On Friday, Waka Kotahi NZTA announced an additional $10.1 million for their Innovating Streets pilot which aims to encourage and support tactical urbanism ideas with the NZTA covering 90% of the costs of the projects supported. It comes on the back of $13.95 million for it announced back in June which itself was about twice the initial expected budget and highlights just how popular the idea is with councils around the country.

Through two rounds of funding, Waka Kotahi is supporting councils to create vibrant neighbourhoods that make streets safer and create more space for people.

Kathryn King, Waka Kotahi’s Portfolio Manager Developing Regions says “We’re funding 32 more projects from councils across the country that will help to create streets that everyone can enjoy by moving around in safe, healthy and sustainable ways. We’re really pleased with the interest councils across the country have shown in the fund and in delivering projects that put people first.

“Projects will include safe streets around schools so children can get some exercise and out into nature on their way to school, ‘low traffic neighbourhoods’ where people can access local streets that are made much quieter by reducing rat-running by others, and town centre revitalisations to make business districts more vibrant.”

Innovating Streets is a nationwide programme designed to support councils and communities to build experience and knowledge in co-design processes to deliver urban street upgrades faster and with more community insight built in.

More information on the Innovating Streets projects being funded through Round 1

Waka Kotahi is currently working through funding agreements with councils for Round 2 projects and they will be added once councils have announced to their communities. All projects will be delivered by June 2021.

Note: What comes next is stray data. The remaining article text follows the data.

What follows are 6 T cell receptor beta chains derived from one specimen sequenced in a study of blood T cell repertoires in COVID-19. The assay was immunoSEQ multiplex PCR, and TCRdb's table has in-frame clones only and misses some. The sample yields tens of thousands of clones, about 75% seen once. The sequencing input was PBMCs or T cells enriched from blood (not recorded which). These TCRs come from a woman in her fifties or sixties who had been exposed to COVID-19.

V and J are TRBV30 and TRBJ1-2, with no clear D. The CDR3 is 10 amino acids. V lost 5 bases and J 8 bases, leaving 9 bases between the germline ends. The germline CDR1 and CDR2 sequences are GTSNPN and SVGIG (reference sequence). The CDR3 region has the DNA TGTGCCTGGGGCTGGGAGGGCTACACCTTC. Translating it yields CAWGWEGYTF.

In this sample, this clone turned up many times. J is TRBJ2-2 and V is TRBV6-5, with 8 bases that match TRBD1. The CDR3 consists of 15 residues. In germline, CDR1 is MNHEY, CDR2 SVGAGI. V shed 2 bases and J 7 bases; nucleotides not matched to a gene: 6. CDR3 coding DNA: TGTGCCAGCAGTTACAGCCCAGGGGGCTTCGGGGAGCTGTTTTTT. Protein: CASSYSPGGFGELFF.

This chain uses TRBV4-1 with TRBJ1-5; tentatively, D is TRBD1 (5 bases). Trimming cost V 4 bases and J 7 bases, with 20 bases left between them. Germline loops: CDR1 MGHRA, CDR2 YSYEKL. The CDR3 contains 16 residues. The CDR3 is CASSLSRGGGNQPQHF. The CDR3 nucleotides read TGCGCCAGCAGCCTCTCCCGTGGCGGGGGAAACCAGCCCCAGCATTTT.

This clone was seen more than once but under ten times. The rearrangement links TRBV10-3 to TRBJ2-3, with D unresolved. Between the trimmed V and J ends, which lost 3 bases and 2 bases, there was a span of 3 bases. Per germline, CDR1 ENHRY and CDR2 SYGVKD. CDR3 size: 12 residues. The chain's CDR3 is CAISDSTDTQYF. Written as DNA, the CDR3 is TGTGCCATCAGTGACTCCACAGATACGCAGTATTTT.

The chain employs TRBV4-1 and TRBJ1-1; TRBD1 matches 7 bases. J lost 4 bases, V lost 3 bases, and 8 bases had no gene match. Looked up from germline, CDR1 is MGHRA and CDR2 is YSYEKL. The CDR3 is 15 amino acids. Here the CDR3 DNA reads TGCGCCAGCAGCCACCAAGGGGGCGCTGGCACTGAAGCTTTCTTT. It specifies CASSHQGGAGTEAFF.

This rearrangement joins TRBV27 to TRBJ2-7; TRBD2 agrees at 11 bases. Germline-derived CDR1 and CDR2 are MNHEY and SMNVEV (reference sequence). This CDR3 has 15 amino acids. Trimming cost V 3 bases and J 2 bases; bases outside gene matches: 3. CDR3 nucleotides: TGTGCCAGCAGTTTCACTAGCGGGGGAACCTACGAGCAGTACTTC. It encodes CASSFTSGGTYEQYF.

The fantastic widened footpaths on High Street are a good local example of a tactical solution.

Auckland fared poorly in the first round of funding with only 4 out of the 40 being within the region after Auckland Transport’s proposals “fell short”.

We’ve done a bit better this time with 13 of the 32 projects being in the region

  • Project WAVE – A protected bike route at the bottom of Nelson Street and into the city centre. With the aim of increasing the number of people on bikes using the bottom end of Nelson Street.
  • Safe School Streets Mangere – This is part of the Safe and Healthy Streets South Auckland project that aims to achieve a fun, safe, healthy and well-connected Māngere and Manukau. Five Mangere schools will be involved.
  • Ponsonby Road – Te Rimu Tahi – returning Ponsonby Road to the people – Creating a more people friendly environment on Ponsonby Road, with a focus on three areas: 1. Three Lamps, 2. Between Vermont Street and Williamson Ave, 3. Outside Western Park.
  • Maungakiekie Tāmaki Low Traffic Neighbourhoods – Creating two Low Traffic Neighbourhoods, one in Onehunga and one in Eastview. This project aims to re-define the street network in these areas, keeping local streets for local people and creating streets where people can bike and walk without fear, loud traffic and traffic fumes.
  • Papatoetoe West Low Traffic Neighbourhood – Creating a low traffic neighbourhood in Papatoetoe West. With the aim of preventing rat-running through residential roads and allocating more road space to walking and cycling.
  • Manukau-Wiri – Safe and Healthy Streets South Auckland – The proposal builds on the multi-agency collective impact approach developed through the Safe and Healthy Streets South Auckland Programme and involves a series of co-designed temporary tactical interventions to test, trial and pilot people centred changes to streets in Manukau.
  • Creating Safer Streets – Britomart Tyler Street – Creating a more people friendly environment on Tyler Street.
  • Creating Safer Streets – Emily Place – Transforming Emily Place into a peaceful, tranquil oasis for people to enjoy by making significant changes to the way vehicles move around the site.